WJ Drinks: Jérôme Prevost

WJ Drinks: Jérôme Prevost

Jérôme Prévost is a master of the Pinot Meunier. and we cannot be more proud to be the exclusive agent for his wines in Singapore and Malaysia. With just 2 hectares of wines, the wines are highly sought after world wide and sell out on a yearly basis. 

The new "ICON &" labels from Jérôme Prévost. The very first release from the Master of Pinot Meunier.


Jérôme Prévost


NV La Closerie (Jérôme Prévost) • Extra Brut Les Béguines LC 17
The NV Extra Brut Les Béguines LC 17 will be disgorged in October, and it has clearly turned out very well despite the challenging year, wafting from the glass with aromas of citrus oil, candle wax, white flowers, warm bread and spices, with only hints of the further complexity to come. On the palate, it's medium to full-bodied, lively and concentrated, with a ripe and enveloping core of fruit underpinned by racy acids.

- William Kelley 94


Jérôme inherited 2hectares of 40-year old meunier vines, all located within a single vineyard, Les Beguines located in the village of Gueux, from his grandmother, who had previously been renting it out. 

Jérôme was undecided between selling the grapes or making his own Champagne. It was his friend Anselme Selosse (from the King of Growers' Champagne, Jacques Selosse!) who convinced him to start producing his own wines. However, Jérôme  had no cellar at that time and Anselme offered to share a corner of his cellar in Avize! With that, Champagne La Closerie was born! Jérôme continued making his wines in Avize until 2003, when he finally attained his own cellar in Gueux. 

William Kelley - The Wine Advocate
Jérôme Prévost farms just over two hectares of old-vine Pinot Meunier in the village of Gueux, where the soils are a millefeuille of calcareous sands and clays. Working with a variety that's often sneered at, in a village few had heard of and with terroirs that are far removed from the clay-chalk stereotype that dominates discussion of Champagne, Prévost's tiny estate named La Closèrie nonetheless produces some of the most sought-after wines in Champagne.

Jérôme started making his wine in Anselme Selosse's cellar with the 1998 vintage, moving into his own facility in 2003. He harvests late—something that's essential if Pinot Meunier is to have character—and ferments his wine in barrel. Like Selosse, he doesn't top up his barrels while the vins clairs mature, so they often develop a light "voile" or veil of yeasts that lends subtle biologically aged characteristics of sotolon to his wines—though those qualities are much less pronounced than they are in Selosse's wines, it's worth noting. "I wouldn't do that if I were making still wines," he explains, "but I think of the second fermentation in bottle as being like a 'furnace' that enables one to remodel a wine. The base wine may be tired after a year in barrel without topping up, but the fermentation in bottle gives it new life." Dosage is minimal, and Prévost says that in principle he likes working in a non-dosé because "it makes me uncomfortable—it doesn't forgive any faults, there's nowhere to hide."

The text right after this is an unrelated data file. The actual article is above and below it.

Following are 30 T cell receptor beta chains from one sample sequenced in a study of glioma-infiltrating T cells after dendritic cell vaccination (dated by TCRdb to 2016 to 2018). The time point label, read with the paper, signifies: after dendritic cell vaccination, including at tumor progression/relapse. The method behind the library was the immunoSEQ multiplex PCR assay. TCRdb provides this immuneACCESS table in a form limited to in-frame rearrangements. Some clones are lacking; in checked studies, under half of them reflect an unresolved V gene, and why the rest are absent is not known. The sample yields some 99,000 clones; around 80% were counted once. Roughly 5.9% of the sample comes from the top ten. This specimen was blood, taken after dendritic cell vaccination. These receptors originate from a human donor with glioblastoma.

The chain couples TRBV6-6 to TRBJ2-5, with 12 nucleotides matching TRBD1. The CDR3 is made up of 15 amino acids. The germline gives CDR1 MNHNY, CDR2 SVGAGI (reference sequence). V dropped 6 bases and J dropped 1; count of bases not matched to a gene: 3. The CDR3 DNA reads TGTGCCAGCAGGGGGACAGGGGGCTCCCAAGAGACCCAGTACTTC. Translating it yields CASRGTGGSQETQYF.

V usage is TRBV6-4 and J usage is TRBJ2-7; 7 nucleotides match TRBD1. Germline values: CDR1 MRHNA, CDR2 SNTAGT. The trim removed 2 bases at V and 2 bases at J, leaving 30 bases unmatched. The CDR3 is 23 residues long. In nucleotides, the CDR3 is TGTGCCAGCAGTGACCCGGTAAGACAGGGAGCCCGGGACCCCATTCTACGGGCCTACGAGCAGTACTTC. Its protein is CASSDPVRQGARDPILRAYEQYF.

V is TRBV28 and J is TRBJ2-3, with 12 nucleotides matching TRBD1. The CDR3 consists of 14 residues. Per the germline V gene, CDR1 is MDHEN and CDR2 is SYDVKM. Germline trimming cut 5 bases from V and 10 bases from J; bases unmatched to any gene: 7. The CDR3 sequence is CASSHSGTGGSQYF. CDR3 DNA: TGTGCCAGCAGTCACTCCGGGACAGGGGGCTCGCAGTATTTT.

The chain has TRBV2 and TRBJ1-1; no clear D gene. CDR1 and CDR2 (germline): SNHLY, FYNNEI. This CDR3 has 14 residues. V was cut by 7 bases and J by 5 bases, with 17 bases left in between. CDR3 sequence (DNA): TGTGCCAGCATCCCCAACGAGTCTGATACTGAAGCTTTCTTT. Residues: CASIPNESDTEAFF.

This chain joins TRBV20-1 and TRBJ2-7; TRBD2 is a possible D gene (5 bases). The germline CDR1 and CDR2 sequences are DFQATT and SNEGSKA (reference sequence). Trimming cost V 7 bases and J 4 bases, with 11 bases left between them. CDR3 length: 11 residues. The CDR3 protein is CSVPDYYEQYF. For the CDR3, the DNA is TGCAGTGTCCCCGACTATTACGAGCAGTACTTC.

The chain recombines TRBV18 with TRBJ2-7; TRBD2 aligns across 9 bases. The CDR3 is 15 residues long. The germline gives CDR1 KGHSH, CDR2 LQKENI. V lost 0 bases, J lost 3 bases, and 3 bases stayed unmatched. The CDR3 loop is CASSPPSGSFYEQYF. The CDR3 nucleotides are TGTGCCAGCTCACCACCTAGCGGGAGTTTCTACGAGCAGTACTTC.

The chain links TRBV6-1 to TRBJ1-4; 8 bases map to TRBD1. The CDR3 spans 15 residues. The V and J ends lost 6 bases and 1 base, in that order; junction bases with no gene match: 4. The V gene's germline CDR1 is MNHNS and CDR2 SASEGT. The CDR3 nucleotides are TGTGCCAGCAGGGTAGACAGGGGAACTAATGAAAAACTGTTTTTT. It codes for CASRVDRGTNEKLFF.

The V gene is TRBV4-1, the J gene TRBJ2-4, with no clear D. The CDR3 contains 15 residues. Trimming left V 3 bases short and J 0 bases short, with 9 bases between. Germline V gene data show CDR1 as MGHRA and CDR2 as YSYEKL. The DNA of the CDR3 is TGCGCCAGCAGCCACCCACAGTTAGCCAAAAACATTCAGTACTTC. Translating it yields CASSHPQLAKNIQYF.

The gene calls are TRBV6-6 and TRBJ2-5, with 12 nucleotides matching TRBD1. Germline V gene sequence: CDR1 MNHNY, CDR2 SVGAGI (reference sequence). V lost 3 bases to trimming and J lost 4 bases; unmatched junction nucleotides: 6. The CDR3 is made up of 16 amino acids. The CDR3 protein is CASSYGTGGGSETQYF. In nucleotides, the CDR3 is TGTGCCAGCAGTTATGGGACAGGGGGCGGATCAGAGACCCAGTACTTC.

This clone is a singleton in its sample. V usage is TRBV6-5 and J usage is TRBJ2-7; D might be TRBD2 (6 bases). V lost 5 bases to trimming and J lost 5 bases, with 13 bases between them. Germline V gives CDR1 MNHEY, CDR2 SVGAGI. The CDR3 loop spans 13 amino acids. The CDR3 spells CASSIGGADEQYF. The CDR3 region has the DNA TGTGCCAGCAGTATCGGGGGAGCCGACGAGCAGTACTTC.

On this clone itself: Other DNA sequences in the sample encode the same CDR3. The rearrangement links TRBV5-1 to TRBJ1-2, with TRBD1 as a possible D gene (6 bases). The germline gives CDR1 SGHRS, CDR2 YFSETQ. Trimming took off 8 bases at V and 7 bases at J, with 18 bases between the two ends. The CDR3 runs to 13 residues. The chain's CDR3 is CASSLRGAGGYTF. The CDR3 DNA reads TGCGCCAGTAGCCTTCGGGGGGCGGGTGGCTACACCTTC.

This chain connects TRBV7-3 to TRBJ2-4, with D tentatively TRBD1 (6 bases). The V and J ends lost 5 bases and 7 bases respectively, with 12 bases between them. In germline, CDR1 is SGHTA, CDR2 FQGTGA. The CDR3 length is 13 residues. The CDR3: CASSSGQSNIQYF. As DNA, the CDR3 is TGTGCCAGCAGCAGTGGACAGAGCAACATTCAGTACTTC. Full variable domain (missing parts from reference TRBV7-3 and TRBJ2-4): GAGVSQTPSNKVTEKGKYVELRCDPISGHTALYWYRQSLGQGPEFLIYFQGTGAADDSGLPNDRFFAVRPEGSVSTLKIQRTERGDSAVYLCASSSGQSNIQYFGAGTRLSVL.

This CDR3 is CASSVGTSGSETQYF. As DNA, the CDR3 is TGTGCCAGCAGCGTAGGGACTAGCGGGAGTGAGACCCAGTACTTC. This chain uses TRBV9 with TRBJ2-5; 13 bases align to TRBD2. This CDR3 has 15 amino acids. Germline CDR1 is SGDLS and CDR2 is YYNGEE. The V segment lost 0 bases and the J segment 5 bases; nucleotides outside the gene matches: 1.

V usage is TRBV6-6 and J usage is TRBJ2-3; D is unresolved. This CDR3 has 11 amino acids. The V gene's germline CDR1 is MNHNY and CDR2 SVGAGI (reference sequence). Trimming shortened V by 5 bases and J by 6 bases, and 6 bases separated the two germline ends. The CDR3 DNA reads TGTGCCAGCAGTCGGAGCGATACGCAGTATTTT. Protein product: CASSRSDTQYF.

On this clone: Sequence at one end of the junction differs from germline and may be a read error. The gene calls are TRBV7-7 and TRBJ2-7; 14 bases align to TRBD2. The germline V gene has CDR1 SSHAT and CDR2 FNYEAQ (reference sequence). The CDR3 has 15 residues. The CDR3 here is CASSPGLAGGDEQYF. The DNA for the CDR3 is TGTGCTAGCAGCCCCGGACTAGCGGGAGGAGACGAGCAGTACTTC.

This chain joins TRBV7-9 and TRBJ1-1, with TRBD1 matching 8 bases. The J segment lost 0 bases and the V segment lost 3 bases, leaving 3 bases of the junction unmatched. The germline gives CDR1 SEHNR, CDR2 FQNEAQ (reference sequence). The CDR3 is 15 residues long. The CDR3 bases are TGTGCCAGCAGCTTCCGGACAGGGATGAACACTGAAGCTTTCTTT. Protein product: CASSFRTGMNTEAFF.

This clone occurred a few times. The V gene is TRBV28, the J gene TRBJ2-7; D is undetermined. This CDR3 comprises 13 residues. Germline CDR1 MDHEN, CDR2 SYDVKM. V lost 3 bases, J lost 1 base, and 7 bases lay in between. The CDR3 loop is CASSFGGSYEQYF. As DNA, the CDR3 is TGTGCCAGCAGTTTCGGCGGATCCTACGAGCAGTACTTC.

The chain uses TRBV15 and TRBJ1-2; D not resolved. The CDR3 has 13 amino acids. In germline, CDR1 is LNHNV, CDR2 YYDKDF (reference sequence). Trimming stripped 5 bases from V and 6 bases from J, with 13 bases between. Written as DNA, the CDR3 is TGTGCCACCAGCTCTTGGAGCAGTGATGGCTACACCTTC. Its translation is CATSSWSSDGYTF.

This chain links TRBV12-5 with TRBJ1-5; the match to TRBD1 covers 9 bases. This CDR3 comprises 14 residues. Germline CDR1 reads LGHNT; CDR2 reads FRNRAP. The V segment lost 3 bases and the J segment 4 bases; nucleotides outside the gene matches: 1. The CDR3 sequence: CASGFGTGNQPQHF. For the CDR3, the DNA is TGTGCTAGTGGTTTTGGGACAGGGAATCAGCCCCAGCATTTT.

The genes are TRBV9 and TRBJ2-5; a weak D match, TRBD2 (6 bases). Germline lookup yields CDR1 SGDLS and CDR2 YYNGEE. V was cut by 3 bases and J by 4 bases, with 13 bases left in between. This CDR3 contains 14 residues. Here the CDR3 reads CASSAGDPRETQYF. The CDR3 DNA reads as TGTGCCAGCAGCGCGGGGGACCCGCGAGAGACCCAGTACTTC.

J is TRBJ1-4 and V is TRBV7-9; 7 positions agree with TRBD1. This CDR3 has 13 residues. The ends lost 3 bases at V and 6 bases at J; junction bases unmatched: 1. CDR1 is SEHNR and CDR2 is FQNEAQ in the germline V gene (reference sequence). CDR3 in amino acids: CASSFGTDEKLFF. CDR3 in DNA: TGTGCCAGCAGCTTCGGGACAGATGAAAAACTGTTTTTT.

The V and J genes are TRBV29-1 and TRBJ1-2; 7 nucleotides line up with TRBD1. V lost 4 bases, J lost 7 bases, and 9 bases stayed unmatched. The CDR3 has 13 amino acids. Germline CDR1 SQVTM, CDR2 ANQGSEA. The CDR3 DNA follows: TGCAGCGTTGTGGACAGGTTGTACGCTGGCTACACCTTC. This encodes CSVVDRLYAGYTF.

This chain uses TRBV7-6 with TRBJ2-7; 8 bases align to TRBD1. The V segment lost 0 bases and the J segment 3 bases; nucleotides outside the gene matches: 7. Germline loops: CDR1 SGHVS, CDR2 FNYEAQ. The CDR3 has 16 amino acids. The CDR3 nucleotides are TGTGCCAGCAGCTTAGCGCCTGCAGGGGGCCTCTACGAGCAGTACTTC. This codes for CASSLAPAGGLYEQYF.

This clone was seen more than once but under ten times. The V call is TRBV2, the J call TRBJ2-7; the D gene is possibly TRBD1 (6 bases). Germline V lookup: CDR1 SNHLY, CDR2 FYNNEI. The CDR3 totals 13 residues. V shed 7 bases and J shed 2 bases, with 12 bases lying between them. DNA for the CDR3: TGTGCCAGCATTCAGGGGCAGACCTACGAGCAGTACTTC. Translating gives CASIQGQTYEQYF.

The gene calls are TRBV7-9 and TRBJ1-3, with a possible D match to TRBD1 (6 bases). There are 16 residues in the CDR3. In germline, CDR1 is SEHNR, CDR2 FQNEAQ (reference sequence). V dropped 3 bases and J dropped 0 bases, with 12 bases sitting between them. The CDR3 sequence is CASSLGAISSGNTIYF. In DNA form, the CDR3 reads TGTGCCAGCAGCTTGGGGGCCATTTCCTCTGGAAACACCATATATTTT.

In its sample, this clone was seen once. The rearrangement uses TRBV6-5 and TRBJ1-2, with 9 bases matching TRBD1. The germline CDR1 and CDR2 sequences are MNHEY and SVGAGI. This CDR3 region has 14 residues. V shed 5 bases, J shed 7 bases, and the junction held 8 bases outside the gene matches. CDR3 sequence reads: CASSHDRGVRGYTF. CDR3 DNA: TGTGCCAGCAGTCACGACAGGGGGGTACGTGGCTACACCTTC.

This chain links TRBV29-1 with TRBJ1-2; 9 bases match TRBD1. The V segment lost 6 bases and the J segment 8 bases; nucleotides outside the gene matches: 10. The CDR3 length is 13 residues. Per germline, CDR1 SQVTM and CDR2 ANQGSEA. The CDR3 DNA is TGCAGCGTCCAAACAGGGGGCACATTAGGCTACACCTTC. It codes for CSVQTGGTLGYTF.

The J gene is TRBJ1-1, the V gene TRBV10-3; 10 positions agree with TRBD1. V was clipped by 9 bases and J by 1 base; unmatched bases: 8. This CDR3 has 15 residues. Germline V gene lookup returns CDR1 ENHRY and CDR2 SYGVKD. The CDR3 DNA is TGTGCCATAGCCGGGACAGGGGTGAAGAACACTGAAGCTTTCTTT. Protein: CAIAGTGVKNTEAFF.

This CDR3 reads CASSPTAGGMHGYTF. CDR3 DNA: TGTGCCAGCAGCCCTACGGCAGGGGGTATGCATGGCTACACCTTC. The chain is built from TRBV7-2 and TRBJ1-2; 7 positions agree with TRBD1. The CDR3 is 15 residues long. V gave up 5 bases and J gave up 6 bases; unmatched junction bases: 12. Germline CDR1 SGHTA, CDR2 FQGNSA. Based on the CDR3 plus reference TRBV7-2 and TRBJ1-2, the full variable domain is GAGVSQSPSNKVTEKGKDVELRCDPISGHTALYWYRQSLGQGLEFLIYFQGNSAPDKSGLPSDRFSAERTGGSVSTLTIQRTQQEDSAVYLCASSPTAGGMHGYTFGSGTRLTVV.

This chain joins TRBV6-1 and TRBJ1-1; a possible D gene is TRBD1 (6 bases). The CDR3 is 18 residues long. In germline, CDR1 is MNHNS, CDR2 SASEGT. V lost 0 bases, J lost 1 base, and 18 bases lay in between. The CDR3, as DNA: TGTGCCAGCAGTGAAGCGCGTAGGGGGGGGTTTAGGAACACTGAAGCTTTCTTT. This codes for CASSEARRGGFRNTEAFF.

Powerful but fine-boned and immensely characterful, these are some of my favorite wines in the region, and I intend to make Prévost the subject of a more extensive essay in the near future. While they've become incredibly hard to find, I encourage readers to try them.

Les Beguines
The soils in this area, just west of Reims, are a mix of sand and calcareous elements, due to being a seabed around 45 million years ago, and they’re filled with a number of tiny marine fossils leftover from the Eocene Epoch period. This creates a highly specific terroir that’s distinctively different from other sub-regions of Champagne, and the chalky bedrock that appears prominently in some other areas of the Montagne de Reims is submerged about 20 meters underneath this sedimentary material. With Jerome's 'terroir wine' approach, the Pinot Meunier grape has possibly achieved their fullest potential under the hands of Jerome.




  • Emphasis is firmly placed on the vineyards rather than the cellar;
  • Work done according to natural rhythms, without chemical pesticides or herbicides of any sort. 
  • Harvest accoding

Champagne la Closerie Les Beguines:

  • Wines are fermented and aged in 450- to 600-liter barrels with indigenous yeasts
  • dosage - 2g/l 
  • Bottled with a minimum amount of sulfur and without fining, filtering or cold-stabilization. 
  • The bottles are all disgorged at once, and spend a total of three years sur lattes before release.

Champagne la Closerie Les Beguines Fac Simile, Rose

  • 1st in the 2007 vintage. 
  • This was made with red wine from a small section of Les Béguines that is affected with court-noué, which stunts the flowering and concentrates the juice in the small quantity of grapes that remain. 
  • The rosé, called Fac-simile, is based on the same wine as the blanc yet the addition of red wine changes its character dramatically, making for a fascinating comparison.

The Collector's item!







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